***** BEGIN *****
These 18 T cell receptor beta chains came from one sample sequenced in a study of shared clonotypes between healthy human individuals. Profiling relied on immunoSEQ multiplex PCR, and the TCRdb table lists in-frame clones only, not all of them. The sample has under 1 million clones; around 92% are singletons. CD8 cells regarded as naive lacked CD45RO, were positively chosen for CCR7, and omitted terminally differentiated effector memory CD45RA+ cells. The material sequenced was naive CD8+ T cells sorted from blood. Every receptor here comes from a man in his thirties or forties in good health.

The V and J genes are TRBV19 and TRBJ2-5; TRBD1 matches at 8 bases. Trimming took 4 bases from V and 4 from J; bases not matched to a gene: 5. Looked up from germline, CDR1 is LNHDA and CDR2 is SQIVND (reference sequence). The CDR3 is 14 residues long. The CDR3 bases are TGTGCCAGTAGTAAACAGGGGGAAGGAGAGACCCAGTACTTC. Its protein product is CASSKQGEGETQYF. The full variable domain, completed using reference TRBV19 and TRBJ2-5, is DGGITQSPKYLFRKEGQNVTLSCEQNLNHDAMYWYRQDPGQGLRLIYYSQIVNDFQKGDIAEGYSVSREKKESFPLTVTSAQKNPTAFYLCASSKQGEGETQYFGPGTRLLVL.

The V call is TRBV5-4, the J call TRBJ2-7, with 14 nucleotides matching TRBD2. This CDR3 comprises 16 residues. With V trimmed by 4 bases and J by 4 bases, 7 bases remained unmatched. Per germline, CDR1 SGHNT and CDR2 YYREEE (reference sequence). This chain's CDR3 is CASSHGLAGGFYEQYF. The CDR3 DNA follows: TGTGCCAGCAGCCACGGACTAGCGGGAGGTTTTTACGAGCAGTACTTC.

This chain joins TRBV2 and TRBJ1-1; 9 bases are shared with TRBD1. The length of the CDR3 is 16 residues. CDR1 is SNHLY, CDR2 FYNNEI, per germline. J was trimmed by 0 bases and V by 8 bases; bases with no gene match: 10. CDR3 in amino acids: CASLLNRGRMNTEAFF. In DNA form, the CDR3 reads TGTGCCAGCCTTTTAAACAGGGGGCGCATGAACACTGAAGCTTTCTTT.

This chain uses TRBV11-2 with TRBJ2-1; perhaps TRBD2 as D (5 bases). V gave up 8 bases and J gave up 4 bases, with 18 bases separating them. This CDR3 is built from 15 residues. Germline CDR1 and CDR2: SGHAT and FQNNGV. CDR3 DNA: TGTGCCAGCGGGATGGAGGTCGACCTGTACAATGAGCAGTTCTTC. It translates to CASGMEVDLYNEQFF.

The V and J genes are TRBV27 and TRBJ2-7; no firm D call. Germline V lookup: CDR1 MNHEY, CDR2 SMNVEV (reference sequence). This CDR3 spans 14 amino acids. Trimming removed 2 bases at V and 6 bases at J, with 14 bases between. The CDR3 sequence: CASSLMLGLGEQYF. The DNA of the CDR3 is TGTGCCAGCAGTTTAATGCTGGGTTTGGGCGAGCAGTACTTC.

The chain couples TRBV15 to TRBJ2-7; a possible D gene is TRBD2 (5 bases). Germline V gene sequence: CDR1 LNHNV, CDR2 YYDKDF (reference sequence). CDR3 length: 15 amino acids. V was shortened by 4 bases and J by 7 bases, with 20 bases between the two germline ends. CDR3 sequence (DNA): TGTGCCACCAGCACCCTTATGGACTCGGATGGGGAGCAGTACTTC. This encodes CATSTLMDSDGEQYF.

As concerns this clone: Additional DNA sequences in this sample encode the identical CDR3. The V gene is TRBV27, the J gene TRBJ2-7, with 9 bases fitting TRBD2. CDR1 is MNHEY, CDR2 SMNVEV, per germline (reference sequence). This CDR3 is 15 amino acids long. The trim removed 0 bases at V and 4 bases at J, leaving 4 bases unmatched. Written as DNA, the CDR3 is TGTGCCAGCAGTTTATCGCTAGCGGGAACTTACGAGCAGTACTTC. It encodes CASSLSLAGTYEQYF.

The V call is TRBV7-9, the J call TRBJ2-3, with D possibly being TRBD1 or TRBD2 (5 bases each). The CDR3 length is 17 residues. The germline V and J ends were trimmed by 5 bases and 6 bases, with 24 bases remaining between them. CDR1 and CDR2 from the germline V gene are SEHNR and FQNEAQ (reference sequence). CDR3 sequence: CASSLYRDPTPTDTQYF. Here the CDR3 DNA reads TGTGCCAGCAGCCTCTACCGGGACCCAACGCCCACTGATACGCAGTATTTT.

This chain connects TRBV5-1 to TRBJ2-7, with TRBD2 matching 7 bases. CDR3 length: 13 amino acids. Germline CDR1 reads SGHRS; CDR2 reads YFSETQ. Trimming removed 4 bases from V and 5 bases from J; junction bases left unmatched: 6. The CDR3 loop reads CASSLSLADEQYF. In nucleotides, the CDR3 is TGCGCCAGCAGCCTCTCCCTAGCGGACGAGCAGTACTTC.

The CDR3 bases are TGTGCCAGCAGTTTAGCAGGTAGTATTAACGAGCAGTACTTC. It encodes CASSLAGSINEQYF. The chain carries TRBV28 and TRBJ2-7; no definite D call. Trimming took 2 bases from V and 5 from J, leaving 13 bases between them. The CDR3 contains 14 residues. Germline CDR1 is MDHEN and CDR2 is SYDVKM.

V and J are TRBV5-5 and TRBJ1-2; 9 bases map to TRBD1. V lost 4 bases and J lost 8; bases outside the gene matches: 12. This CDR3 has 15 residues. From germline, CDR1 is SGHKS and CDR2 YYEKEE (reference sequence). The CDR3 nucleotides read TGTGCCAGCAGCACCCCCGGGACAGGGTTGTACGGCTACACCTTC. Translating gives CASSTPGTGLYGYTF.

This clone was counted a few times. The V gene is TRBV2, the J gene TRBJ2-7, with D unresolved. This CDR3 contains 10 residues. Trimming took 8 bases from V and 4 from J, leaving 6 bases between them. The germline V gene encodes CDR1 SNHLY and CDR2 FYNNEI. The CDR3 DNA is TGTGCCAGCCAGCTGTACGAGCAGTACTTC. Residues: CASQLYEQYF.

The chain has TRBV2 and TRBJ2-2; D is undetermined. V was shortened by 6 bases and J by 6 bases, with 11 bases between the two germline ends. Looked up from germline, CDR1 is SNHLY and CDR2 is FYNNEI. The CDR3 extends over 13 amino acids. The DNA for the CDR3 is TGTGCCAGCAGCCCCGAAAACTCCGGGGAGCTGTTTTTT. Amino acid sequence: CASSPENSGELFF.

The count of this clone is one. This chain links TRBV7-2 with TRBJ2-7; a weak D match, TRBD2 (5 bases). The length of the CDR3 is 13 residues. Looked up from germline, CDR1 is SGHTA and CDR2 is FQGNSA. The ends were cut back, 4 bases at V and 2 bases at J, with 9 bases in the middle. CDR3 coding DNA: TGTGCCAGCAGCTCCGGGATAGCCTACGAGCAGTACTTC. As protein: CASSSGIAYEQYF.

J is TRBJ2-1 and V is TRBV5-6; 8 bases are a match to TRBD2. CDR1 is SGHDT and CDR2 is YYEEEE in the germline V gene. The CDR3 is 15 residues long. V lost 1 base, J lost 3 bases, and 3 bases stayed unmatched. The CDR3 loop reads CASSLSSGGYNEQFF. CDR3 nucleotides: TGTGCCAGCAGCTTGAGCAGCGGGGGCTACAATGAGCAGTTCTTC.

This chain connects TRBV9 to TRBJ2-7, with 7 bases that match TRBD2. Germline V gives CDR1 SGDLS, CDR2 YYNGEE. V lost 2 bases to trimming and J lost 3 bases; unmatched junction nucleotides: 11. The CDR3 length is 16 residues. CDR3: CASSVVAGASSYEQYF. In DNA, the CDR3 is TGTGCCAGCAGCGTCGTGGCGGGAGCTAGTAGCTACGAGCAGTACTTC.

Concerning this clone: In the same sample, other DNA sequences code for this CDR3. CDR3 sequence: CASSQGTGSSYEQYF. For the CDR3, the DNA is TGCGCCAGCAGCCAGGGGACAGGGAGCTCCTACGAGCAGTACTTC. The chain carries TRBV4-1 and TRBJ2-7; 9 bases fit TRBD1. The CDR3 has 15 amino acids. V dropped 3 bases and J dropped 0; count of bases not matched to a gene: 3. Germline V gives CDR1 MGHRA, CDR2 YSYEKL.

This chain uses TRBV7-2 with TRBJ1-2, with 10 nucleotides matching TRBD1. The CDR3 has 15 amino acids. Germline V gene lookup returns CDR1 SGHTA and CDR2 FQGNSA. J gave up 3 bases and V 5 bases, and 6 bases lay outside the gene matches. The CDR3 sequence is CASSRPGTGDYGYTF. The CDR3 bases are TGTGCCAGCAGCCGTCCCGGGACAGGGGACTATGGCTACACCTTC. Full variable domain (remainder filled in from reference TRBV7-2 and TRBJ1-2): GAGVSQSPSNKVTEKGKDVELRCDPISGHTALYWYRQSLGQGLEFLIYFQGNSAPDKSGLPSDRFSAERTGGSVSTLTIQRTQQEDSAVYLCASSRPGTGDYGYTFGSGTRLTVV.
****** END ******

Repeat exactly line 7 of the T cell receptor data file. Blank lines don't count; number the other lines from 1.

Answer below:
The chain couples TRBV15 to TRBJ2-7; a possible D gene is TRBD2 (5 bases). Germline V gene sequence: CDR1 LNHNV, CDR2 YYDKDF (reference sequence). CDR3 length: 15 amino acids. V was shortened by 4 bases and J by 7 bases, with 20 bases between the two germline ends. CDR3 sequence (DNA): TGTGCCACCAGCACCCTTATGGACTCGGATGGGGAGCAGTACTTC. This encodes CATSTLMDSDGEQYF.